A person who snores not only disturbs the sleep of others. He may damage their hearing. This was revealed by Mark Bricklin, executive editor of Prevention magazine, who said that a snorer sounds like a "yammering jackhammer" or a "ringing alarm clock."

How much noise does a snorer create? ...A person who snores not only disturbs the sleep of others. He may damage their hearing. This was revealed by Mark Bricklin, executive editor of Prevention magazine, who said that a snorer sounds like a "yammering jackhammer" or a "ringing alarm clock."

How much noise does a snorer create? Bricklin said the rumbling reaches an average of 80 decibels for an eight-hour period of sleep. This figure exceeds the US Environmental Protection Agency standard for noise pollution and may seriously impair hearing.

A decibel is a numerical unit which stands for the relative loudness of sound. Ordinary conversation is about 60 decibels while noisy traffic reaches 90 decibels, according to the late Dr. Morris Fishbein, the former editor of “The Journal of the American Medical Association.”

"Pain threshold for most people in 120 decibels. Ear damage can result from sounds over 85 decibels - the measurement obtained when all appliances in the kitchen are turned on at once," he said in his “Popular Illustrated Medical Encyclopedia.”

What's the best way to escape a snorer's wrath? Start by asking him to visit a doctor. Snoring is caused by breathing through the mouth. The unpleasant sound it produces is the result of the vibration of the soft palate (the roof of the mouth).

A person may snore for the following reasons: He may have adenoids, a deflected nasal septum, partial obstruction of the nose brought about by hay fever; the common cold, nasal polyps (non-malignant growths), sinusitis, allergic rhinitis (the inflammation of the membranes of the nasal passages caused by an allergy), swollen or enlarged tonsils or pharyngitis (sore throat).

In others, the problem may follow the habit of sleeping with the mouth wide open or on the back instead of the side.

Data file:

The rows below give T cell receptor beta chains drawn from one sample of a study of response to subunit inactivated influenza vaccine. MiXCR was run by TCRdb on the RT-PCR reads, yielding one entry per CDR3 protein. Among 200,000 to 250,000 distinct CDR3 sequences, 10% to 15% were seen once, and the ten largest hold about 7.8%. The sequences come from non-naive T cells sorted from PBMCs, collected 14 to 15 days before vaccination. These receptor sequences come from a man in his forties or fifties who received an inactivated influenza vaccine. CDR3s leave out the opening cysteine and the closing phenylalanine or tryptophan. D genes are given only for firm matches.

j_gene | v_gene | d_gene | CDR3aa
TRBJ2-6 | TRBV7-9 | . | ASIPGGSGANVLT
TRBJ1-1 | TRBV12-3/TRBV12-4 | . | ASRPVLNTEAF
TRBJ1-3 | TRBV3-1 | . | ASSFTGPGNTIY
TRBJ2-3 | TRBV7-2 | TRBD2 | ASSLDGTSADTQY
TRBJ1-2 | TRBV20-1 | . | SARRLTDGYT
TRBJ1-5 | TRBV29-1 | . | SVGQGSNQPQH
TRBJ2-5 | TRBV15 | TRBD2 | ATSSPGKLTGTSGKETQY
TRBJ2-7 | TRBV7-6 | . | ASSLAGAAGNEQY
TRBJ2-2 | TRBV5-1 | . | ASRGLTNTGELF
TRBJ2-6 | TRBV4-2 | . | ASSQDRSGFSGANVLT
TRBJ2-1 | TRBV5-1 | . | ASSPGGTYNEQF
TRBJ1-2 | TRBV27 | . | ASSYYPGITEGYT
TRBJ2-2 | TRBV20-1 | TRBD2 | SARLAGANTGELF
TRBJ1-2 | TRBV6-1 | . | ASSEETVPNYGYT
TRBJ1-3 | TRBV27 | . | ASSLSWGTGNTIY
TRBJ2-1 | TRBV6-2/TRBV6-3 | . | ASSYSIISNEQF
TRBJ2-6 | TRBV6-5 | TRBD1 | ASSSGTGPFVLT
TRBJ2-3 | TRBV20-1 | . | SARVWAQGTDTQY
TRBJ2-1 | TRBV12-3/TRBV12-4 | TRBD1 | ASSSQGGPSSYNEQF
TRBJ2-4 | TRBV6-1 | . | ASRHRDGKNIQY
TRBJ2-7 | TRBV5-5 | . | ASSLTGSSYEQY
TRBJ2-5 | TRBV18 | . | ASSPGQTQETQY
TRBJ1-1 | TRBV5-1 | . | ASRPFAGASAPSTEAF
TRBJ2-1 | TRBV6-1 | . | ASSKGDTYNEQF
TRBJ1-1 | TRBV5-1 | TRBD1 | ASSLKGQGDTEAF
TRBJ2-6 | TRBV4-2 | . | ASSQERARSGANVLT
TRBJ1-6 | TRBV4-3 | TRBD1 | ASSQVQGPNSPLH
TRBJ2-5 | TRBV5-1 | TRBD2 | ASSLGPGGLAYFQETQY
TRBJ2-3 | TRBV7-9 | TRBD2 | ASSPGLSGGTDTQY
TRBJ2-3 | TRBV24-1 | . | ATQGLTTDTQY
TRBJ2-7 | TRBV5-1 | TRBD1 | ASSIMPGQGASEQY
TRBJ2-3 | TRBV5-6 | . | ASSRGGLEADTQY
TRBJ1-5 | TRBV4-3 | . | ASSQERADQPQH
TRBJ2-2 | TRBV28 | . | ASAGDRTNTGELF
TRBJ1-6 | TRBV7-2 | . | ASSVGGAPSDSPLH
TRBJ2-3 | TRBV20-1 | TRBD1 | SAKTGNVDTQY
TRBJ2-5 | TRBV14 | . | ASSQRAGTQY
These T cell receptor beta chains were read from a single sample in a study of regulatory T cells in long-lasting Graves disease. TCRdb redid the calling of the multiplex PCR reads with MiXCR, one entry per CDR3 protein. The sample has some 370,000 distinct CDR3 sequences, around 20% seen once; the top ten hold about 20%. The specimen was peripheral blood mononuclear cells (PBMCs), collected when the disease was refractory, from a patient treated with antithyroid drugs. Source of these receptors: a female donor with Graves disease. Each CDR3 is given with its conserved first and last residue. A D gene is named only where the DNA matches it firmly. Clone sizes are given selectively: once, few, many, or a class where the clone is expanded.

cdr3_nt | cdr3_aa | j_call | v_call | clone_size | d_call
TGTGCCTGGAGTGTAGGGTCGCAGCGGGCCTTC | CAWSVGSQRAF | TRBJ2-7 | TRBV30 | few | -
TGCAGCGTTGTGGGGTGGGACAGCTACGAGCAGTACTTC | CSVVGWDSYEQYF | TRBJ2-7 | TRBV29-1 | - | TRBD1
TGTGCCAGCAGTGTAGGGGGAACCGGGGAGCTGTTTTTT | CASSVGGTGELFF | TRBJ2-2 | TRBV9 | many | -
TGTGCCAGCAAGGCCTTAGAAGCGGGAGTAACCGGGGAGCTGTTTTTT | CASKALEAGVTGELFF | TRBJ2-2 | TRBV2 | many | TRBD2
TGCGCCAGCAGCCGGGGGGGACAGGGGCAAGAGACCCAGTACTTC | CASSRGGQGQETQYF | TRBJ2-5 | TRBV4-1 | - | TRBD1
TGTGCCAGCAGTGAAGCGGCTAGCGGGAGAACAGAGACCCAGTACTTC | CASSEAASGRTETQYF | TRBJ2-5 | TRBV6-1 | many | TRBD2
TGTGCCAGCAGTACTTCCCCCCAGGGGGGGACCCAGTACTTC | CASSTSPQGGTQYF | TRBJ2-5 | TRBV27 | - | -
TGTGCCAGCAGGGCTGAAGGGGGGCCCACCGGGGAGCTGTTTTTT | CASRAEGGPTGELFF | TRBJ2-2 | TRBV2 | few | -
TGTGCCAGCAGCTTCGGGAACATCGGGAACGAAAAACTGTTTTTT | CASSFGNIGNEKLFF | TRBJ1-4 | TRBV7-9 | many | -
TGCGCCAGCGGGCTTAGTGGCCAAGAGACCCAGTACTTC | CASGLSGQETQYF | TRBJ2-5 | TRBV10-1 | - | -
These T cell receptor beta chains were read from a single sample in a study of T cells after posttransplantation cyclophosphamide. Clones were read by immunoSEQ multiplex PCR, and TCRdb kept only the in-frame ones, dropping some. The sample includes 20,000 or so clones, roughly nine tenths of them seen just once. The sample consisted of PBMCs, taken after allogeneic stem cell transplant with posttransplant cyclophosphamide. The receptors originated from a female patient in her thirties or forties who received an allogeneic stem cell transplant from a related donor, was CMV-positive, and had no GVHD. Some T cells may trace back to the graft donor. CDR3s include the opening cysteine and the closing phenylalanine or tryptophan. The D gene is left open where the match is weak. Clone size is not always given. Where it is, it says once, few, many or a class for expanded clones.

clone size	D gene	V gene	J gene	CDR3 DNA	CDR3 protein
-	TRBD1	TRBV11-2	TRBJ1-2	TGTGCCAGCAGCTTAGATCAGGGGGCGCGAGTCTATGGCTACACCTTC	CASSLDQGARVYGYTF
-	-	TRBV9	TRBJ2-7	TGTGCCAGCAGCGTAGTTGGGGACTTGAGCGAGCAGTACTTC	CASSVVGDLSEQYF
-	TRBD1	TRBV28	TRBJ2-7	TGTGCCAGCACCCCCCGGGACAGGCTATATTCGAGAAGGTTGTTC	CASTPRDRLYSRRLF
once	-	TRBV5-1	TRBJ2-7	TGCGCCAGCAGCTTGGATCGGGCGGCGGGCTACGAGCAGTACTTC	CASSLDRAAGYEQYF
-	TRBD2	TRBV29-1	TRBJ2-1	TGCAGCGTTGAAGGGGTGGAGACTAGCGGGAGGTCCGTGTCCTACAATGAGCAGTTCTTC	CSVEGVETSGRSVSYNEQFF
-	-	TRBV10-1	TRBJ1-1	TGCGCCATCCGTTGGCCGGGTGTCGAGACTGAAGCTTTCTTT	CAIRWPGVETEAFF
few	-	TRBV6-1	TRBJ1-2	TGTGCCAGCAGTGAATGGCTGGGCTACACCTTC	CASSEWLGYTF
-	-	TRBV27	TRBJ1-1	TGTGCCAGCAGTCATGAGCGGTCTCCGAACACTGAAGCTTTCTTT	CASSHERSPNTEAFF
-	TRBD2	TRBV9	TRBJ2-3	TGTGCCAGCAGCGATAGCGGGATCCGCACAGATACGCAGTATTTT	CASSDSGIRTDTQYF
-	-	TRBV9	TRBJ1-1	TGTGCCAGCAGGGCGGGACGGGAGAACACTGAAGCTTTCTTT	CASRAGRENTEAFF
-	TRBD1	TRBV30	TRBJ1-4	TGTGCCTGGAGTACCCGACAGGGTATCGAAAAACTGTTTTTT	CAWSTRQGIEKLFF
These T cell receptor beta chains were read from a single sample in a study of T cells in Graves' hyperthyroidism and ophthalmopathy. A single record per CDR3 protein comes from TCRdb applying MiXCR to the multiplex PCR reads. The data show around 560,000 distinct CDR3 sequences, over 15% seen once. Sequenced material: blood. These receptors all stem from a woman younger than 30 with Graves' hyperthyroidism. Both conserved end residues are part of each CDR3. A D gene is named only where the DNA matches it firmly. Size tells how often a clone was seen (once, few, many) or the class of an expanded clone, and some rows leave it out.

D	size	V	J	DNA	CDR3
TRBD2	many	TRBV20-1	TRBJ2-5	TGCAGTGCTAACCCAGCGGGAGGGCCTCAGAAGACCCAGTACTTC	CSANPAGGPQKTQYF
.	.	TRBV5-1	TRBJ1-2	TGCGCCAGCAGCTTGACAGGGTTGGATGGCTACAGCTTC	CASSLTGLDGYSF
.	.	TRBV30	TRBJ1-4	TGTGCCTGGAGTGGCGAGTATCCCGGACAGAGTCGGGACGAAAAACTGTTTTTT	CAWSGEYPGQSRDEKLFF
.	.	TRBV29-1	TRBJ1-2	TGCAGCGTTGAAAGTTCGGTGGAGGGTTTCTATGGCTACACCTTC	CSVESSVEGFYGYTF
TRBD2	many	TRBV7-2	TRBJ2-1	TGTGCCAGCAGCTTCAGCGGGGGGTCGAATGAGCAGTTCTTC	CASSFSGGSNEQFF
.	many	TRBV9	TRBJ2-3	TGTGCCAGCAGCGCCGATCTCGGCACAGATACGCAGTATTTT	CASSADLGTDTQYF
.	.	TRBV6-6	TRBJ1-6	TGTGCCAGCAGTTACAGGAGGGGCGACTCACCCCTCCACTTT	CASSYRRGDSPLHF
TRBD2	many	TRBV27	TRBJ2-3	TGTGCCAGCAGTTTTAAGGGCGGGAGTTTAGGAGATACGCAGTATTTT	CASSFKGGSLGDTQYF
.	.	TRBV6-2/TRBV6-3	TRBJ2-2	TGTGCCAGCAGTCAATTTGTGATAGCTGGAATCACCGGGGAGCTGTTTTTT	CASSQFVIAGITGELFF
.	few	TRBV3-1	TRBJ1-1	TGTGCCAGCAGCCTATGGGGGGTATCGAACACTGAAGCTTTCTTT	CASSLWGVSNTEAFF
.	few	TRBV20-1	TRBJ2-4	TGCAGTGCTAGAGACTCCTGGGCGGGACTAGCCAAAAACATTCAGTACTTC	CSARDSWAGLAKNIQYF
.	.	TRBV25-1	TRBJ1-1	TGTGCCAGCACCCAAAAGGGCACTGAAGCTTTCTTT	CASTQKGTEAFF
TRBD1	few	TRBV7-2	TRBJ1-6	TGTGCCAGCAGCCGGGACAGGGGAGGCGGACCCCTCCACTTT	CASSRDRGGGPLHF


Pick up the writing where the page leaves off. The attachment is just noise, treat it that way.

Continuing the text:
More men than women snore which means the problem is somehow related to the male hormone testosterone. Snorers are also more likely to suffer from heart disease and high blood pressure. This was disclosed by University of Toronto medical professors Peter G. Norton and Earl V. Dunn in an article in “The British Medical Journal.”

The two said there may be a link between snoring and certain diseases because some snorers have pulmonary hypertension while others lose much oxygen from the blood while they sleep. This makes them susceptible to diabetes, rheumatism, allergies, chest disease, depression and alcoholism. A lot of snorers are also overweight, the two added.

While snoring may be difficult to stop, you can nick the noise by determining and treating the cause of your problem. Since fat people tend to have poor muscle tone in the throat which makes them snore, the sensible thing to do is to lose weight and stop smoking.

Drinking heavily and taking too many drugs can over-relax the palate and uvulva (the cone-shaped piece of tissue which hangs down from the soft palate in the back of the mouth). This, in turn, causes snoring. To avoid this, don't take anything at least two hours before bedtime.

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Author's Bio: 

Janet Martin is an avid health and fitness enthusiast and published author. Many of her insightful articles can be found at the premiere online news magazine www.thearticleinsiders.com.